9:54 Theo’s blank, almost humiliated expression shows that he suddenly realises that having phone sex with strangers isn’t quite what he wants.
12:00 This scene is of great significance, as it shows that the OS is designed to help Theo, which contextualises everything that the OS goes on to do, as it is not there to solely love him, but to entertain him and aid him. As well as this, the fact that OS 1 would ask such an invasive question as ‘how is your relationship with your mother?’ clearly shows that OS1 incorporated the potential for romantic relationships, meaning that their later relationship is by no means coincidental. This is key to remember.
15:28 Theo cracking jokes at the OS, now Samantha, shows that he is beginning to dignify her as something, perhaps even now someone to impress.
15:36 The change in tone of music always symbolises Theodore’s simultaneous change in mood.
16:40 While Theodore, in his job, gets to write out his fantasies of his ex, he also gets to vent his bitterness that they are not still together.
17:43 At this point the film has established that Samantha currently plays more of a helping role in Theodore’s life.
19:03 Theodore’s mood is beginning to turn around, he now has a degree of humility.
19:50 I love this guy.
20:26 Samantha is beginning to resent being addressed as if she were merely an assistant.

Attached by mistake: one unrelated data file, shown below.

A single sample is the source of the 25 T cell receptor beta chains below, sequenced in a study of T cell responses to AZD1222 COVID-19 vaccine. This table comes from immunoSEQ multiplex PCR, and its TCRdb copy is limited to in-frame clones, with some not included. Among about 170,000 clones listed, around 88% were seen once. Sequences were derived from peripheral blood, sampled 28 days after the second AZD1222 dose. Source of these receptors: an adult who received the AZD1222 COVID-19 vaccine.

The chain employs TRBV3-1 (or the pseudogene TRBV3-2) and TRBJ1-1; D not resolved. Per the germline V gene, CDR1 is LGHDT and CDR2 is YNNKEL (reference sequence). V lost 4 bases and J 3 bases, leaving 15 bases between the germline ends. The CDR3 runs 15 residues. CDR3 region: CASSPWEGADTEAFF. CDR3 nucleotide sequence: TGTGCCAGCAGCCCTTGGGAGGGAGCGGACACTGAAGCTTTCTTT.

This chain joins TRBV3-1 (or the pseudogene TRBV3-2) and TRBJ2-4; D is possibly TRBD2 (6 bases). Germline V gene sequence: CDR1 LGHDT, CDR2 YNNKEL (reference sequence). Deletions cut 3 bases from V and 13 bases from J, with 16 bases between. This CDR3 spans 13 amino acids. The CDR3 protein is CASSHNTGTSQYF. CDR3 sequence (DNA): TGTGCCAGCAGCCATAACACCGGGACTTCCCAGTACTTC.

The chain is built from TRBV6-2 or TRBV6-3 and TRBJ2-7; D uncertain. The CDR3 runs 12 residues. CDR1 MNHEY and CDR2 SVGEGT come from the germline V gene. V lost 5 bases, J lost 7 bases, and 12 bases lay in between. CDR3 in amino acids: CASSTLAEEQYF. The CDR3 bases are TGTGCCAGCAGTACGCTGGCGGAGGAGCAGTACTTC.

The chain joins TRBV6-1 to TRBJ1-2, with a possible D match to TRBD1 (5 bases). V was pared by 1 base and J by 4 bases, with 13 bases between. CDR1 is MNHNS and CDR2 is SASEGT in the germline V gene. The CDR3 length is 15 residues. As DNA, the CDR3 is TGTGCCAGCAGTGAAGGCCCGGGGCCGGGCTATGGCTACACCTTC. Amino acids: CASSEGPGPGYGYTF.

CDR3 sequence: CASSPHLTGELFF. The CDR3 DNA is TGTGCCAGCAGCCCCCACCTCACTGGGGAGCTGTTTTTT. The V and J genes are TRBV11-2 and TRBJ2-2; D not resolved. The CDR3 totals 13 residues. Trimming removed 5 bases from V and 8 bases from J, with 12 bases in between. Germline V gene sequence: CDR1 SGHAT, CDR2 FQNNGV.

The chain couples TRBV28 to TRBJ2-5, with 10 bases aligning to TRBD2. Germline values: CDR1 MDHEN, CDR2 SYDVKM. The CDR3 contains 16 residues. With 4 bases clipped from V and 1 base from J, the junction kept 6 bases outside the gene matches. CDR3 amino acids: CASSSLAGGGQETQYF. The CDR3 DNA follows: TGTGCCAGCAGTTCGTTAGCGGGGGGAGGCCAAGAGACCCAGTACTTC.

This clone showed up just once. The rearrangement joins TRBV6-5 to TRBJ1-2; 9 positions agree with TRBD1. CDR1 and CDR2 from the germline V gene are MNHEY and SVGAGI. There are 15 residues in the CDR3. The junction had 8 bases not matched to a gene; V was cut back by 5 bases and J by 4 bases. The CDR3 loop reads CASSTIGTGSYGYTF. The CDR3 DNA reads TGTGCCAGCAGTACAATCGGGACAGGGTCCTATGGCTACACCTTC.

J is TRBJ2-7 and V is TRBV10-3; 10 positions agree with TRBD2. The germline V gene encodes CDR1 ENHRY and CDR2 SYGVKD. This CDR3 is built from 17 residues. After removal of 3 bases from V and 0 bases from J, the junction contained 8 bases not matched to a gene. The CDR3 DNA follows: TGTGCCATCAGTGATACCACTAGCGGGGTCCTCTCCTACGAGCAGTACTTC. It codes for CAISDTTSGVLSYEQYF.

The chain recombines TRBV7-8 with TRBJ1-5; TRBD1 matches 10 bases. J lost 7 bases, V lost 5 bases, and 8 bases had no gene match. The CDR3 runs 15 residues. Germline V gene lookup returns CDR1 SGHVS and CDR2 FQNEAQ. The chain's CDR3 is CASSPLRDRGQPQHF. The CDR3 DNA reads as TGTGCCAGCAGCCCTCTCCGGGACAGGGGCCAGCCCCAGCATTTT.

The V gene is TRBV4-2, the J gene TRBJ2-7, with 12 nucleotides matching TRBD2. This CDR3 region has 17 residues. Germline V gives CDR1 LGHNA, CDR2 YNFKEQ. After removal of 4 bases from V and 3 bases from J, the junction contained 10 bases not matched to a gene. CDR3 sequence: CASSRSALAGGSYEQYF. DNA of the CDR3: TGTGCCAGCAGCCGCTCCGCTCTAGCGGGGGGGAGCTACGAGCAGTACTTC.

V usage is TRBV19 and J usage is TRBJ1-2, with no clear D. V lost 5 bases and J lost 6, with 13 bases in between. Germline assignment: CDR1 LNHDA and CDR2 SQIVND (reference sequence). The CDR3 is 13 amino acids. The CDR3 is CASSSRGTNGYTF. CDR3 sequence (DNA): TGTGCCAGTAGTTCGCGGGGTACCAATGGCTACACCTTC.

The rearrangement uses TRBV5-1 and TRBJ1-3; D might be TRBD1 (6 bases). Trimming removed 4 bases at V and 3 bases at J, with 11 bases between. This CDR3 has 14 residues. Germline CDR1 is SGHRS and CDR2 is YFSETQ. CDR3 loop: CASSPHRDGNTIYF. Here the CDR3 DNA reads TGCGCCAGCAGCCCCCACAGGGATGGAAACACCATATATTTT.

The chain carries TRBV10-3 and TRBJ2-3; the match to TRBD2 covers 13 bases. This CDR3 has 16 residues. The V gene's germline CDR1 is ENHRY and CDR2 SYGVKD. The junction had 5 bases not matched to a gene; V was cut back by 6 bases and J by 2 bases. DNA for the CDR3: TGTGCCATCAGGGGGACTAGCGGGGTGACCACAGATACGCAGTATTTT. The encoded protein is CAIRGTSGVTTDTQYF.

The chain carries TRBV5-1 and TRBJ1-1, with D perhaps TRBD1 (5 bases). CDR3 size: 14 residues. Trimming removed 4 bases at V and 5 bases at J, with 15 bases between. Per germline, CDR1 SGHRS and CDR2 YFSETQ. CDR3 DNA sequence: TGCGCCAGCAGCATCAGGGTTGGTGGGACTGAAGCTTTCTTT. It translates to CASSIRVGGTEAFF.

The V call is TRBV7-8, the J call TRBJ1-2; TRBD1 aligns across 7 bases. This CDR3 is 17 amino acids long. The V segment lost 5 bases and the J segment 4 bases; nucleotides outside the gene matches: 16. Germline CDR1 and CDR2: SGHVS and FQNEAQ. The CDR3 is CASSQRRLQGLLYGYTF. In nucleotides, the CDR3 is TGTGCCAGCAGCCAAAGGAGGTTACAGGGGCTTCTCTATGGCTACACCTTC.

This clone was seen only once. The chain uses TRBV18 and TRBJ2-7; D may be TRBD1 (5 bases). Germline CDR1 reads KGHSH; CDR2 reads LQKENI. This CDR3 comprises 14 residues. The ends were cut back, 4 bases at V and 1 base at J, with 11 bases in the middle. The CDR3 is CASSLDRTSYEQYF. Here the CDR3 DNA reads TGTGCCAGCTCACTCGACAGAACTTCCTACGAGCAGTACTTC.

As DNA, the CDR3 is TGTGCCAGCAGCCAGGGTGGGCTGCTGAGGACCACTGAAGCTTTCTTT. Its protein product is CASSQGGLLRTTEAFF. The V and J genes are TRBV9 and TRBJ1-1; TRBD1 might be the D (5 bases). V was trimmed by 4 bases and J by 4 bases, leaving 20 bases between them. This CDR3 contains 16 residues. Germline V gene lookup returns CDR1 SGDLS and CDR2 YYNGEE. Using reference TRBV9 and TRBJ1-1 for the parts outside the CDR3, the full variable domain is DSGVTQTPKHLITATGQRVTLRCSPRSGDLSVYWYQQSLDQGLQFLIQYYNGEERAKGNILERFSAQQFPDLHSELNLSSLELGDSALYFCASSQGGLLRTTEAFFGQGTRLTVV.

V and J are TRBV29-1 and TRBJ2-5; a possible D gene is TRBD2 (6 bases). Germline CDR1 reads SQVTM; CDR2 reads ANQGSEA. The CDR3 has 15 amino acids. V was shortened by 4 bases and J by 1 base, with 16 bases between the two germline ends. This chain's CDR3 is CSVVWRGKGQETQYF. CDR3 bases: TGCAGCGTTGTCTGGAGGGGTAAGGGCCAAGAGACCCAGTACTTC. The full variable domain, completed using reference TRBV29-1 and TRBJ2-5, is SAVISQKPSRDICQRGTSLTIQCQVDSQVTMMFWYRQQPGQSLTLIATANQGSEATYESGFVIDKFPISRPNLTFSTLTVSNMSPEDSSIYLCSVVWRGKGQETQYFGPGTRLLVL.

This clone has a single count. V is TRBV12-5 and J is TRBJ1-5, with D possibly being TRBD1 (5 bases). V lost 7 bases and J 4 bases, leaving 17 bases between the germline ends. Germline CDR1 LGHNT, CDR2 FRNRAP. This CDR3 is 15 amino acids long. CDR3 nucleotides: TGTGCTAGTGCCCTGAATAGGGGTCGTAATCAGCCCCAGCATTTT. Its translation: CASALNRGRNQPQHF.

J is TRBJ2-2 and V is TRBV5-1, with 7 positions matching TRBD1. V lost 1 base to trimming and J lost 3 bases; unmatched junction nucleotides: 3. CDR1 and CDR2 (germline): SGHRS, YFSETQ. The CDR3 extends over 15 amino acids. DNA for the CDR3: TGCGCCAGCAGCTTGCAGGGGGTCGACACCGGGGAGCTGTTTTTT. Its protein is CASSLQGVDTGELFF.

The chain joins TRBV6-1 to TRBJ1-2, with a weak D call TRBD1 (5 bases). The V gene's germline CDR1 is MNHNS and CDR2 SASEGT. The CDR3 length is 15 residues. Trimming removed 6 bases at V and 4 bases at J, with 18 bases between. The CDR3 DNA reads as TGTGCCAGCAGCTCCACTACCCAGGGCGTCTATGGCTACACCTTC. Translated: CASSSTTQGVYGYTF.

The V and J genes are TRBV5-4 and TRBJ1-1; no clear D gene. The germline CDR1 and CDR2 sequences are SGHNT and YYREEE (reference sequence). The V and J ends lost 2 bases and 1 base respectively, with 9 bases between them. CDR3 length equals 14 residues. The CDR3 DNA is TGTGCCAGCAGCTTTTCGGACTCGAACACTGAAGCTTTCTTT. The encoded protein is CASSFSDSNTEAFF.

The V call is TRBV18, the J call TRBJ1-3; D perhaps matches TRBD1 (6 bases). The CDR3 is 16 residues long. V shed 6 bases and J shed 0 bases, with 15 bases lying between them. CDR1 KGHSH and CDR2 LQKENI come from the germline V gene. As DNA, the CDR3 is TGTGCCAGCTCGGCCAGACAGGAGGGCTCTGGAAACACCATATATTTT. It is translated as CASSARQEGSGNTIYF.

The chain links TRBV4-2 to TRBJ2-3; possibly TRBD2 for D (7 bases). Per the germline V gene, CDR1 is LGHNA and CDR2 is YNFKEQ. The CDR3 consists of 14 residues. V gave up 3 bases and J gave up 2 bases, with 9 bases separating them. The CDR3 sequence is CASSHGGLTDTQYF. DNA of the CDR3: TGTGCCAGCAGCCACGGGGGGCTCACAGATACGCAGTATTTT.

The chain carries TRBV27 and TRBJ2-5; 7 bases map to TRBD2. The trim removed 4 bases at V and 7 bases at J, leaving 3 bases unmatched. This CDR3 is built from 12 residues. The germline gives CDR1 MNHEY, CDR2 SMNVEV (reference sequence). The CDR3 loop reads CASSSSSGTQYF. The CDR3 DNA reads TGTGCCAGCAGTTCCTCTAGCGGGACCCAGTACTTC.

20:59 The intelligence of the video games shows that this is set in the near future, which would explain the popularity of Theo’s business as if it were the future of greetings cards.
21:34 Theodore still doesn’t recognise Samantha as above technology
22:26 I still love this dude.
24:44 The fact that Theodore leaves the room shows that either he doesn’t want people to overhear of his divorce or that he is overwhelmed by the thought of it thereby meaning he has to leave from panic.
25:18 The silence of the flashbacks is important as it shows that Theodore finds it difficult to differentiate between the past and the present. He is still stuck in his past, and adding sound would highlight that disparity between the two dimensions.
28:13 Theodore addressing the fact that Samantha isn’t human shows that he realises he is at his most vulnerable, considering he is essentially pouring out to what he perceives to be a computer.
32:57 The uneasy camera reflects Theodore’s drunken state.
36:22 With the camera now stable, we can assume this was a literally sobering event for Theodore.